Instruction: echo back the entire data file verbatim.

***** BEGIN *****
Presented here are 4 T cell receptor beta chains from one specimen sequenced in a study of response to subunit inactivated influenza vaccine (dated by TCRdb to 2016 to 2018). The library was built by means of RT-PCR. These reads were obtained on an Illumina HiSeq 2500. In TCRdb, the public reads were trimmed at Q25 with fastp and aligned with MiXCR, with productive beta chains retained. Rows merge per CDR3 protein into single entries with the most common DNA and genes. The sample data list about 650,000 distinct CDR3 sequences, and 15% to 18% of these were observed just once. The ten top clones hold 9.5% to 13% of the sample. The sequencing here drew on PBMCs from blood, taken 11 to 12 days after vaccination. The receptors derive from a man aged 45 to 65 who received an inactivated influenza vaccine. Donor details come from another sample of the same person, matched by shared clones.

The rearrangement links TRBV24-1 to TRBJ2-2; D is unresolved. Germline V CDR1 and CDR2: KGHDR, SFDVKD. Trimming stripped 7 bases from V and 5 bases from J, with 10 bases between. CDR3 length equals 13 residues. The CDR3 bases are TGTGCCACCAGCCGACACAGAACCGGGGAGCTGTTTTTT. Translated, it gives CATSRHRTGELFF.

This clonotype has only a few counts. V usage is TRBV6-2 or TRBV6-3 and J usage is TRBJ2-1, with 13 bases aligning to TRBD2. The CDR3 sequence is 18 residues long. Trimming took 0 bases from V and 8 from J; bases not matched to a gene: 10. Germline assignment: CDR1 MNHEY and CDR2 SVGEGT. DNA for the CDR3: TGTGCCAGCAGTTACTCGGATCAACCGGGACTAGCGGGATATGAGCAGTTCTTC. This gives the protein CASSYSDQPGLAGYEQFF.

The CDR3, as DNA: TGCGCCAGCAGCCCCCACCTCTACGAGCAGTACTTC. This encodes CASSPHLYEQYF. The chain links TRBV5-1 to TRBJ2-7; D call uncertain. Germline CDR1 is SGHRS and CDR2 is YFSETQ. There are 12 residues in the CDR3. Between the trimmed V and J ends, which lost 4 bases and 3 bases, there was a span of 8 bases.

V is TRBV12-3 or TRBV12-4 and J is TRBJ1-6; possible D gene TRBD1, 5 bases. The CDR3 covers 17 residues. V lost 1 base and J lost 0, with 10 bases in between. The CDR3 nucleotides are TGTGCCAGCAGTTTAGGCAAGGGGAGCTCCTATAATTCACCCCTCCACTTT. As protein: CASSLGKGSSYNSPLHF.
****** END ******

Presented here are 4 T cell receptor beta chains from one specimen sequenced in a study of response to subunit inactivated influenza vaccine (dated by TCRdb to 2016 to 2018). The library was built by means of RT-PCR. These reads were obtained on an Illumina HiSeq 2500. In TCRdb, the public reads were trimmed at Q25 with fastp and aligned with MiXCR, with productive beta chains retained. Rows merge per CDR3 protein into single entries with the most common DNA and genes. The sample data list about 650,000 distinct CDR3 sequences, and 15% to 18% of these were observed just once. The ten top clones hold 9.5% to 13% of the sample. The sequencing here drew on PBMCs from blood, taken 11 to 12 days after vaccination. The receptors derive from a man aged 45 to 65 who received an inactivated influenza vaccine. Donor details come from another sample of the same person, matched by shared clones.

The rearrangement links TRBV24-1 to TRBJ2-2; D is unresolved. Germline V CDR1 and CDR2: KGHDR, SFDVKD. Trimming stripped 7 bases from V and 5 bases from J, with 10 bases between. CDR3 length equals 13 residues. The CDR3 bases are TGTGCCACCAGCCGACACAGAACCGGGGAGCTGTTTTTT. Translated, it gives CATSRHRTGELFF.

This clonotype has only a few counts. V usage is TRBV6-2 or TRBV6-3 and J usage is TRBJ2-1, with 13 bases aligning to TRBD2. The CDR3 sequence is 18 residues long. Trimming took 0 bases from V and 8 from J; bases not matched to a gene: 10. Germline assignment: CDR1 MNHEY and CDR2 SVGEGT. DNA for the CDR3: TGTGCCAGCAGTTACTCGGATCAACCGGGACTAGCGGGATATGAGCAGTTCTTC. This gives the protein CASSYSDQPGLAGYEQFF.

The CDR3, as DNA: TGCGCCAGCAGCCCCCACCTCTACGAGCAGTACTTC. This encodes CASSPHLYEQYF. The chain links TRBV5-1 to TRBJ2-7; D call uncertain. Germline CDR1 is SGHRS and CDR2 is YFSETQ. There are 12 residues in the CDR3. Between the trimmed V and J ends, which lost 4 bases and 3 bases, there was a span of 8 bases.

V is TRBV12-3 or TRBV12-4 and J is TRBJ1-6; possible D gene TRBD1, 5 bases. The CDR3 covers 17 residues. V lost 1 base and J lost 0, with 10 bases in between. The CDR3 nucleotides are TGTGCCAGCAGTTTAGGCAAGGGGAGCTCCTATAATTCACCCCTCCACTTT. As protein: CASSLGKGSSYNSPLHF.